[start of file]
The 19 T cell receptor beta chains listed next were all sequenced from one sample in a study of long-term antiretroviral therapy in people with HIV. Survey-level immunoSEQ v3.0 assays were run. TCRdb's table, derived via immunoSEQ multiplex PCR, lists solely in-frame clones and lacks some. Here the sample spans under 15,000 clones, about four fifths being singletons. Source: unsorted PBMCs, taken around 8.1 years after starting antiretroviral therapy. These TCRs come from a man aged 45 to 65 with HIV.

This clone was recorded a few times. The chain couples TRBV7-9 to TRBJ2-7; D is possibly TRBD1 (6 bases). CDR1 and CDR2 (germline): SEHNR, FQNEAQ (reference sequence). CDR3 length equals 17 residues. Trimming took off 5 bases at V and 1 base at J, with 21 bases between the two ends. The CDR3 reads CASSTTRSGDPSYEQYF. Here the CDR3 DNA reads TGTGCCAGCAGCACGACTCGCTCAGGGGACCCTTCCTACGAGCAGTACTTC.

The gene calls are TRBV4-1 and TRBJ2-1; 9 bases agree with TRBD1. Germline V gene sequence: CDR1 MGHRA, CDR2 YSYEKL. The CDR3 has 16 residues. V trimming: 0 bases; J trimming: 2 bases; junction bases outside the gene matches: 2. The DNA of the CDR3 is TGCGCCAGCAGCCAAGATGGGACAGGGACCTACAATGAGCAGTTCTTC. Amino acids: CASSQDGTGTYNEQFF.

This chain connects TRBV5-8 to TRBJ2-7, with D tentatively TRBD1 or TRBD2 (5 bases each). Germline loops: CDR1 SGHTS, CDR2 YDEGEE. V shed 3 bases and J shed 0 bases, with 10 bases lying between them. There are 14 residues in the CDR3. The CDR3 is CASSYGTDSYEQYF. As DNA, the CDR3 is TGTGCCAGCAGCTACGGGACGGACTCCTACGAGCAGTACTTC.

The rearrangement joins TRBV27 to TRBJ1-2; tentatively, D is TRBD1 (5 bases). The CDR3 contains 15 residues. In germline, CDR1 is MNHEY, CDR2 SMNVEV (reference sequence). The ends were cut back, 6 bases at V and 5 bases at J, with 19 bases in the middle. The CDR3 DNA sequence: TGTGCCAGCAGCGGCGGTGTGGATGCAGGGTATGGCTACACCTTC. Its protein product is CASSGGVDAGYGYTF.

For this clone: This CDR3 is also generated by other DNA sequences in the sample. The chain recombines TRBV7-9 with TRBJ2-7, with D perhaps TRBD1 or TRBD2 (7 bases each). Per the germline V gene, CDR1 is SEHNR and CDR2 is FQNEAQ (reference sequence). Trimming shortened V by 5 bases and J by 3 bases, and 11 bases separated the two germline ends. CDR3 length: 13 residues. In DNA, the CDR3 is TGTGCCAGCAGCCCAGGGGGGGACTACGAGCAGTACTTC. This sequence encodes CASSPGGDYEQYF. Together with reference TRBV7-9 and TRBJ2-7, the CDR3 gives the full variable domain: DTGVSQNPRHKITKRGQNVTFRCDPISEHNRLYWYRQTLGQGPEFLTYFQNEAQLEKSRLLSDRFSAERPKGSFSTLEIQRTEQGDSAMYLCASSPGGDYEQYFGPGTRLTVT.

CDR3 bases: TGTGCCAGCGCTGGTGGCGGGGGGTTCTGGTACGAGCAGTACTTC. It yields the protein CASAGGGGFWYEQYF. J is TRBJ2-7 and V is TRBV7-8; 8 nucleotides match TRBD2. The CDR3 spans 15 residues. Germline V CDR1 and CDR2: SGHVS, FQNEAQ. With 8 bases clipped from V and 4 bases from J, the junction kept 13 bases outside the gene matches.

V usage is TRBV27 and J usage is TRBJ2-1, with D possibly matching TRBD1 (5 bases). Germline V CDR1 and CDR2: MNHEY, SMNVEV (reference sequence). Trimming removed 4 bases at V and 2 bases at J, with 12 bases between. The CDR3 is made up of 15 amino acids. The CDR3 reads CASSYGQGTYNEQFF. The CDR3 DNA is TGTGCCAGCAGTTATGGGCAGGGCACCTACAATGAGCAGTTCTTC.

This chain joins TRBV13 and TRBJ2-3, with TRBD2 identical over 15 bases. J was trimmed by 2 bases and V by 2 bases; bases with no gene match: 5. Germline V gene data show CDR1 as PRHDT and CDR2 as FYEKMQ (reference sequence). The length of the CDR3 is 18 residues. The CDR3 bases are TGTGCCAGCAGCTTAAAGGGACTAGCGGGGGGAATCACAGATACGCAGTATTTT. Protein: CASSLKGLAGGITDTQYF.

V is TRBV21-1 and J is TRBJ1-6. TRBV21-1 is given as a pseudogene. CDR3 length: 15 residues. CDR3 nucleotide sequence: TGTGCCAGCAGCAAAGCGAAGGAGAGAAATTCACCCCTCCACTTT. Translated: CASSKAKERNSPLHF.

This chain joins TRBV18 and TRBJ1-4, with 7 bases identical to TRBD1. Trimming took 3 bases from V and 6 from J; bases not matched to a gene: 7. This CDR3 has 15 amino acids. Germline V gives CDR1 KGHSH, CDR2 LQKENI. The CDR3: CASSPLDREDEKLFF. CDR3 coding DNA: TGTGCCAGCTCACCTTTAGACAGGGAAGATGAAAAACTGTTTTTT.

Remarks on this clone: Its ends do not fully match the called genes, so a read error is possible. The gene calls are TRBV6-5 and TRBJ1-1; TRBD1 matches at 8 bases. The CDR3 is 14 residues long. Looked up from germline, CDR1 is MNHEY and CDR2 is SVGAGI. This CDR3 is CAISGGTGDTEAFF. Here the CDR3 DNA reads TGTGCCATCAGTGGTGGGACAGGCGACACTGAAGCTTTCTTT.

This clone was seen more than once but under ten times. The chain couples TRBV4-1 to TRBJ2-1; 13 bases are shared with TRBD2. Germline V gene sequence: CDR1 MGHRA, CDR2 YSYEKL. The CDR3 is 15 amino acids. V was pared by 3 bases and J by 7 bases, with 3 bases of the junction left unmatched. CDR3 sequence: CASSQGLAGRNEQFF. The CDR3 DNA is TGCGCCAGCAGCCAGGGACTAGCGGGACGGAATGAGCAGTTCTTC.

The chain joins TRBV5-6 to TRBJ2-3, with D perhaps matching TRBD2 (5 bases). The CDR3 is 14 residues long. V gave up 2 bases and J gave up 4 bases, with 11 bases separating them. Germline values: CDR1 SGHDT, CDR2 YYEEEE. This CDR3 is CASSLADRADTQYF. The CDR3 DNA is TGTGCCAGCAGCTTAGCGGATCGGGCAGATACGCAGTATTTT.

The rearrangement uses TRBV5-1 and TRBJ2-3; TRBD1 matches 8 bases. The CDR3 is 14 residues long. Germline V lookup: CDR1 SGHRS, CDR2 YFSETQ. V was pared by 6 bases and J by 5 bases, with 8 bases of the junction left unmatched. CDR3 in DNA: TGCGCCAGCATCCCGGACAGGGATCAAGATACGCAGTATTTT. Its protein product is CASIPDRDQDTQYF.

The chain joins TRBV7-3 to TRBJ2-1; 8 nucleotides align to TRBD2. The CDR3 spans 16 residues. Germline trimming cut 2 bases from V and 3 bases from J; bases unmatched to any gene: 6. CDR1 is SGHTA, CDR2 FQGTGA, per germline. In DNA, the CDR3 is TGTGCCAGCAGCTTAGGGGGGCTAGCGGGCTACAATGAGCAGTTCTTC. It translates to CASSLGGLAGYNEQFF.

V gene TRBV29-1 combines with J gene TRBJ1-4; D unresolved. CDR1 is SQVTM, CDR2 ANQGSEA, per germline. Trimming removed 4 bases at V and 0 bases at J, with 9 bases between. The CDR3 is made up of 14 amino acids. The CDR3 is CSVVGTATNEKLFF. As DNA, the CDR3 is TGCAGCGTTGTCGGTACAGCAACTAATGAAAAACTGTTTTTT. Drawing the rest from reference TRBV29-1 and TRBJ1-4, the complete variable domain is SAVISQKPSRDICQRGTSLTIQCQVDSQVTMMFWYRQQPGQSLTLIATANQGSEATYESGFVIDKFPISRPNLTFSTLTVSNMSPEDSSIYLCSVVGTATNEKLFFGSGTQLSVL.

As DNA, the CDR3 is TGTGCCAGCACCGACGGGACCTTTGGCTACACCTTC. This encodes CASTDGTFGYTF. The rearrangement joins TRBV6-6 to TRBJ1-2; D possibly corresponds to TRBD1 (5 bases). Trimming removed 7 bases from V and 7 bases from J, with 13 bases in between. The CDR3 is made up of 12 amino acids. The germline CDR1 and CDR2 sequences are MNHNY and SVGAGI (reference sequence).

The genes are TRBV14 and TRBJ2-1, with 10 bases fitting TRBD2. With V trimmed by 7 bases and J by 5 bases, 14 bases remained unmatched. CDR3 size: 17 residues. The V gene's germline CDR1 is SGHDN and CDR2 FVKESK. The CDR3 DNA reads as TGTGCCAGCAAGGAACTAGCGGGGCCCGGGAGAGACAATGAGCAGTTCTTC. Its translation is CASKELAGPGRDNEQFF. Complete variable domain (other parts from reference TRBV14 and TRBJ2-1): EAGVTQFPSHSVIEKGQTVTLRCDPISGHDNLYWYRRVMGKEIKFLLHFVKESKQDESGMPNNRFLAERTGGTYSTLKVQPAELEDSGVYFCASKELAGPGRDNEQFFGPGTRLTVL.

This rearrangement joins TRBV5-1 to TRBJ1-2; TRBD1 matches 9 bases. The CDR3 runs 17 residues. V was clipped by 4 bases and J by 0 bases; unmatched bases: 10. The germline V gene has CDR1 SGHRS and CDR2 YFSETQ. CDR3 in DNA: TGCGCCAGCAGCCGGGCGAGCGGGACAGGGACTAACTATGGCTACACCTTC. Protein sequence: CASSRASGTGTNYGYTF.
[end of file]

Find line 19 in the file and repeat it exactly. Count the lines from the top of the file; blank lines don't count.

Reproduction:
The genes are TRBV14 and TRBJ2-1, with 10 bases fitting TRBD2. With V trimmed by 7 bases and J by 5 bases, 14 bases remained unmatched. CDR3 size: 17 residues. The V gene's germline CDR1 is SGHDN and CDR2 FVKESK. The CDR3 DNA reads as TGTGCCAGCAAGGAACTAGCGGGGCCCGGGAGAGACAATGAGCAGTTCTTC. Its translation is CASKELAGPGRDNEQFF. Complete variable domain (other parts from reference TRBV14 and TRBJ2-1): EAGVTQFPSHSVIEKGQTVTLRCDPISGHDNLYWYRRVMGKEIKFLLHFVKESKQDESGMPNNRFLAERTGGTYSTLKVQPAELEDSGVYFCASKELAGPGRDNEQFFGPGTRLTVL.